Save the Lighthouse Cinema

A good friend sent me the following email today:

“If you like the Light House cinema please help support it against greedy developers and keep it open. Come along to a film this weekend and if possible bring someone along who hasn’t been there yet so they can see how great it is too.

[There are lots of great films showing, including Submarine, Route Irish and True Grit. ]

If you feel more strongly drop an email to your local councillor or TD, especially if you live in Dublin 7. The landlord is looking for a crazy rent increase that was based on the Smithfield Regeneration being completed in two years, all the nearby retail units being let, and DIT moving into the neighbourhood, non of this went ahead. Plus the whole development only got the planning permission in the first place based on the developer agreeing to give a certain amount of space for cultural purposes.”

I had the pleasure of working with the owners of the Light House Cinema in 2008 in the run up to the opening of the cinema. It was a rare pleasure to work with two people so passionate about film in Ireland, global arthouse cinema and just jolly good movies and about their new cinema.

Apart from anything about protecting Irish culture and cultural venues this is a truly astonishing building. (I’ll add some of the photos I took at the opening later) and it would be a shame to see it left to decay or to be used for other intentions.

I remember well going to see a few films in The (original) Light House on Middle Abbey Street before they closed all those years ago and so was very excited to be asked to help them with some online work in 2008. The general sense I got through my online research about the imminent re-opening was that many people had very fond memories of the Abbey st venue. People wrote eloquently about how in the midst of the gloom of the 80s Neil Connolly and Maretta Dillon managed to find gloomier films enlightening films from around the world to cheer them up, inspire them, stretch their imaginations and broaden their horizons at a time when there was precious little of that going on in many other aspects of Irish life.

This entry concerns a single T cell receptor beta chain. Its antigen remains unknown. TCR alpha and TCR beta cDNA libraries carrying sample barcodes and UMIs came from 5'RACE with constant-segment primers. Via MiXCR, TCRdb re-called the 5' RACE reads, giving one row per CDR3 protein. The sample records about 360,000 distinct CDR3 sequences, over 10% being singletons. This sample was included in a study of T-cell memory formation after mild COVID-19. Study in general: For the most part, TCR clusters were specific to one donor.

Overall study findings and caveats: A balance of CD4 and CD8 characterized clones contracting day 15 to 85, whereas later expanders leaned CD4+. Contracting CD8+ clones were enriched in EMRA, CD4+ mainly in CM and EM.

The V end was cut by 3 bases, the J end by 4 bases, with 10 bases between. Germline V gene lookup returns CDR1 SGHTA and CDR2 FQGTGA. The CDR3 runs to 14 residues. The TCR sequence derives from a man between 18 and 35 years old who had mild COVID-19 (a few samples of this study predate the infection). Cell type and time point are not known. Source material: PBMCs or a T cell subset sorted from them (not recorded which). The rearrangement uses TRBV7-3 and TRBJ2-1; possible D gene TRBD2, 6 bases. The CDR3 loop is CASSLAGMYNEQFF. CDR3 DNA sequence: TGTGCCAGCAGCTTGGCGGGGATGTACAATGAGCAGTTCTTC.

In recent years I have visited the Light House Cinema on a number of occasions (but to be honest probably not enough). The highlights for me in those three years have been Persepolis, Kisses (but I’m biased!) and Precious. Where else would you see films like this in gorgeous, inspiring, state of the art surroundings?

Go now and book a ticket to see something in the Light House this weekend

A toothsome conundrum

Reading the review of The Tooth Fairy in The Ticket today reminded me of a thought that occurs to me every Christmas as the TV stations announce their schedules. Much glee as The Santa Clause, Miracle on 34th Street, Elf etc. are announced. The thing that gets me though is this presumption that no-one believes in Santa. Until kids see these films it probably never crosses their minds that there is any question over the existence of Santa, The Tooth Fairy, The Easter Bunny, Holy God, whoever.

As Nipper 1.0 lost his first tooth this week I toyed with the idea of bringing them to see this film. However, if it involves talking about the non-existence of the Tooth Fairy we’ll give it a skip. Imagine if Nipper 1.0 started questioning his beliefs: the guilt at accepting his tooth dues might scar him for life.

Speaking of which how much is a tooth worth these days? A straw poll of moms at the school reveals that the going rate is €2.00. One of the kids today told me he got two cent so maybe they have a bit to learn about the value of their teeth!